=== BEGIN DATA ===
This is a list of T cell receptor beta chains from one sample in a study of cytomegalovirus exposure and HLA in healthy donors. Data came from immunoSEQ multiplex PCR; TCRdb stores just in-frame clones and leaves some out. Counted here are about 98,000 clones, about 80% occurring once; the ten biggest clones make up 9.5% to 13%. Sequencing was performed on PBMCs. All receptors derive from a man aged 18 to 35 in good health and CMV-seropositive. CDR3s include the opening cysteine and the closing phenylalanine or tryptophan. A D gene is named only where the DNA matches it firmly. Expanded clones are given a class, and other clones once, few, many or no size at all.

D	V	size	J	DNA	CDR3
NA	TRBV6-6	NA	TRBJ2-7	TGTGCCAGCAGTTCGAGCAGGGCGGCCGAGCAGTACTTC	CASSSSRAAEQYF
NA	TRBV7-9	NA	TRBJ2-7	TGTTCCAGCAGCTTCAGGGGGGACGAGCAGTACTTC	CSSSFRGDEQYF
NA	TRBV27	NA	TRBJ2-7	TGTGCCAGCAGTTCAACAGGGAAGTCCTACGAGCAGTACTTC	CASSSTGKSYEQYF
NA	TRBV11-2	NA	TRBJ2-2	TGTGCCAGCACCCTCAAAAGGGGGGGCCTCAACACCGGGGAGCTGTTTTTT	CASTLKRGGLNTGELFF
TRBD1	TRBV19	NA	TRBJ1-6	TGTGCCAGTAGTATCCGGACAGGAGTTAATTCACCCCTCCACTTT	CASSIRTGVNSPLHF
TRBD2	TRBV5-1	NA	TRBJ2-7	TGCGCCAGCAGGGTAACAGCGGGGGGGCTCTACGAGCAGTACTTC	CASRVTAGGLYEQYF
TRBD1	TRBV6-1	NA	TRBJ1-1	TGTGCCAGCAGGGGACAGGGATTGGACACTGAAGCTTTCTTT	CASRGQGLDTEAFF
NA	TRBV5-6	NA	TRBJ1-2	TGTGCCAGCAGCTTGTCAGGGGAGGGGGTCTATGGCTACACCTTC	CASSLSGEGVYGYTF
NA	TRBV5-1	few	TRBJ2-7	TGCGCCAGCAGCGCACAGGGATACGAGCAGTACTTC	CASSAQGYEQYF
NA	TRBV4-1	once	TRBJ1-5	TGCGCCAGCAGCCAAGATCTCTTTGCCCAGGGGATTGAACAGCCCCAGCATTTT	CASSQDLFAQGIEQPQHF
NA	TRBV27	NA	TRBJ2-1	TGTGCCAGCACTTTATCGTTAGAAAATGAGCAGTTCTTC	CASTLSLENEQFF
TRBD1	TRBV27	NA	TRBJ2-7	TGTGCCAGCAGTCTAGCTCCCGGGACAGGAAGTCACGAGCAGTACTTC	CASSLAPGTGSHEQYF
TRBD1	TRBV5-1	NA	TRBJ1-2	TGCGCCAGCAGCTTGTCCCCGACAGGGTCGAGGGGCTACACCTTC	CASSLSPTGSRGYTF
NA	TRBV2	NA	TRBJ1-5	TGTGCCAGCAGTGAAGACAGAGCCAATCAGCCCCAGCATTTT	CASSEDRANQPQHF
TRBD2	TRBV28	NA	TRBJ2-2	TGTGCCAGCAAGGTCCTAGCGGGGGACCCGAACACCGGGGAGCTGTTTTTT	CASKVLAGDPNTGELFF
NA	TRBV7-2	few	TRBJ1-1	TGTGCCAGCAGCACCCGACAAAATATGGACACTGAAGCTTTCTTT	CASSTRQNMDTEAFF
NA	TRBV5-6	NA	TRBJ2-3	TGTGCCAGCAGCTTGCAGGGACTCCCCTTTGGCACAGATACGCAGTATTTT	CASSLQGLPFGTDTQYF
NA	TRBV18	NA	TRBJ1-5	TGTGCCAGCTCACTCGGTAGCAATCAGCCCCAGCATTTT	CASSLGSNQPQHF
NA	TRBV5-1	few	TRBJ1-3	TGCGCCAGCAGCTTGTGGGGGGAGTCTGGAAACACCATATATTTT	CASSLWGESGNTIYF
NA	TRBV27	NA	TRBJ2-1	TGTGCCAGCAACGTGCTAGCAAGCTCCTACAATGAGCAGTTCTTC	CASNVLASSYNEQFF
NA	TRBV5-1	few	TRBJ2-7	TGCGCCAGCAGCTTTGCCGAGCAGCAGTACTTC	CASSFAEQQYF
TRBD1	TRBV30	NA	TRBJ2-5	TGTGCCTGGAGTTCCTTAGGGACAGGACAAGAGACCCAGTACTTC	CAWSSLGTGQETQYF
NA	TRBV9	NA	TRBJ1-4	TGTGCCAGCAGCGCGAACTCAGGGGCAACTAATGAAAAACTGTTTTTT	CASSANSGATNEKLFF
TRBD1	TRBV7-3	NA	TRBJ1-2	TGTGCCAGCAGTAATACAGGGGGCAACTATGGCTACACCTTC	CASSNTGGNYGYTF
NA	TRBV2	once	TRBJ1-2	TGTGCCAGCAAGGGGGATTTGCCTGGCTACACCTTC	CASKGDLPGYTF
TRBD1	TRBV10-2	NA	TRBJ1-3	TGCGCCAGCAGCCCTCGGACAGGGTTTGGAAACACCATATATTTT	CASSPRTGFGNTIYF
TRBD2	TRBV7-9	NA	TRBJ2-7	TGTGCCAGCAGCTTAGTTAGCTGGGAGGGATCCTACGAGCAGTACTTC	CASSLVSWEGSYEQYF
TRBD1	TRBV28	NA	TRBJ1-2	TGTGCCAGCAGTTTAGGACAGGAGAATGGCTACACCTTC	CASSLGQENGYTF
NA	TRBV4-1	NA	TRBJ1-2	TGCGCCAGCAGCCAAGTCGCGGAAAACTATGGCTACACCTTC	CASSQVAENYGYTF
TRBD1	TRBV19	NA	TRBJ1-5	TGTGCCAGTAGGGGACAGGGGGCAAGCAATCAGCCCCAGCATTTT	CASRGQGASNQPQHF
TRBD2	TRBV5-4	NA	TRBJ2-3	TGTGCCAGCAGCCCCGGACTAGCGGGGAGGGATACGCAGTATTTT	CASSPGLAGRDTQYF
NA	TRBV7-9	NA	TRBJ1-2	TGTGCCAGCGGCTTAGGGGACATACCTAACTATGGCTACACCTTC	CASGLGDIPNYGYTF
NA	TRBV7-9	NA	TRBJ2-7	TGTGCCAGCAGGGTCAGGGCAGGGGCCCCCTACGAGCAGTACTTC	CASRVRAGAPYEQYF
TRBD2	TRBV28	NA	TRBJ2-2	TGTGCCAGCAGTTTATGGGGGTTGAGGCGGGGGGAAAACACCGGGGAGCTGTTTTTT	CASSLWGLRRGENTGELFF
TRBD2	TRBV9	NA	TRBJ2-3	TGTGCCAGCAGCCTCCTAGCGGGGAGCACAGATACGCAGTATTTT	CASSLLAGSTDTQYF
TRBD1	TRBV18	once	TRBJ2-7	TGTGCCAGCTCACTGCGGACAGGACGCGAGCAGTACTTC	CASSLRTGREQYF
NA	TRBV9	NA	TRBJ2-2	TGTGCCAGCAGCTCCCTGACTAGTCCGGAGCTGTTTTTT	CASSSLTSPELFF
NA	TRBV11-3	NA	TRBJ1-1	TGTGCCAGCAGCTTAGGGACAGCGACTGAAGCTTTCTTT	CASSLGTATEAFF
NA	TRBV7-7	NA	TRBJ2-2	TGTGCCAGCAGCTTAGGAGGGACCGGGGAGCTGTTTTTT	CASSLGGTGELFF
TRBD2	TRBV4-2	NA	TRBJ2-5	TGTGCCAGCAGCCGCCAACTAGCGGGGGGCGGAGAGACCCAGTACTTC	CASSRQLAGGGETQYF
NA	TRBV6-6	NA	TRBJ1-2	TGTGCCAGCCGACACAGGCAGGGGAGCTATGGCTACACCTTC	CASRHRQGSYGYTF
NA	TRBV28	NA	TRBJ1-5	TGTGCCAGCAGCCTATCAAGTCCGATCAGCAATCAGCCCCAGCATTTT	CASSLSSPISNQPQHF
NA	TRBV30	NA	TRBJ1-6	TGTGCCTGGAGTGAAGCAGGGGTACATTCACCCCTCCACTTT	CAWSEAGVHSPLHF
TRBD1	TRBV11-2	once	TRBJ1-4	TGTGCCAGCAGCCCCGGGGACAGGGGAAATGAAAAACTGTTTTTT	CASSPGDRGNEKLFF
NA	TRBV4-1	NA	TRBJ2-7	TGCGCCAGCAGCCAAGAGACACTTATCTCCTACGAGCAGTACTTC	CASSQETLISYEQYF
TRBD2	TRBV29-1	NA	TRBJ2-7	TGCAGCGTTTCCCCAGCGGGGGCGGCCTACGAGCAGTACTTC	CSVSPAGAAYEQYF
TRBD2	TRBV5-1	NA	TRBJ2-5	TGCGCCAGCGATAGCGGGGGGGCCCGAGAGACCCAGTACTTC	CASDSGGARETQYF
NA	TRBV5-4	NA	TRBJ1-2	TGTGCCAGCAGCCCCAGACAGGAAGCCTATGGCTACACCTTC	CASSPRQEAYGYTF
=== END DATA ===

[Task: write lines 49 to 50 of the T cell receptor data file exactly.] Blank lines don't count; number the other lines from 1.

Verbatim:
TRBD2	TRBV5-1	NA	TRBJ2-5	TGCGCCAGCGATAGCGGGGGGGCCCGAGAGACCCAGTACTTC	CASDSGGARETQYF
NA	TRBV5-4	NA	TRBJ1-2	TGTGCCAGCAGCCCCAGACAGGAAGCCTATGGCTACACCTTC	CASSPRQEAYGYTF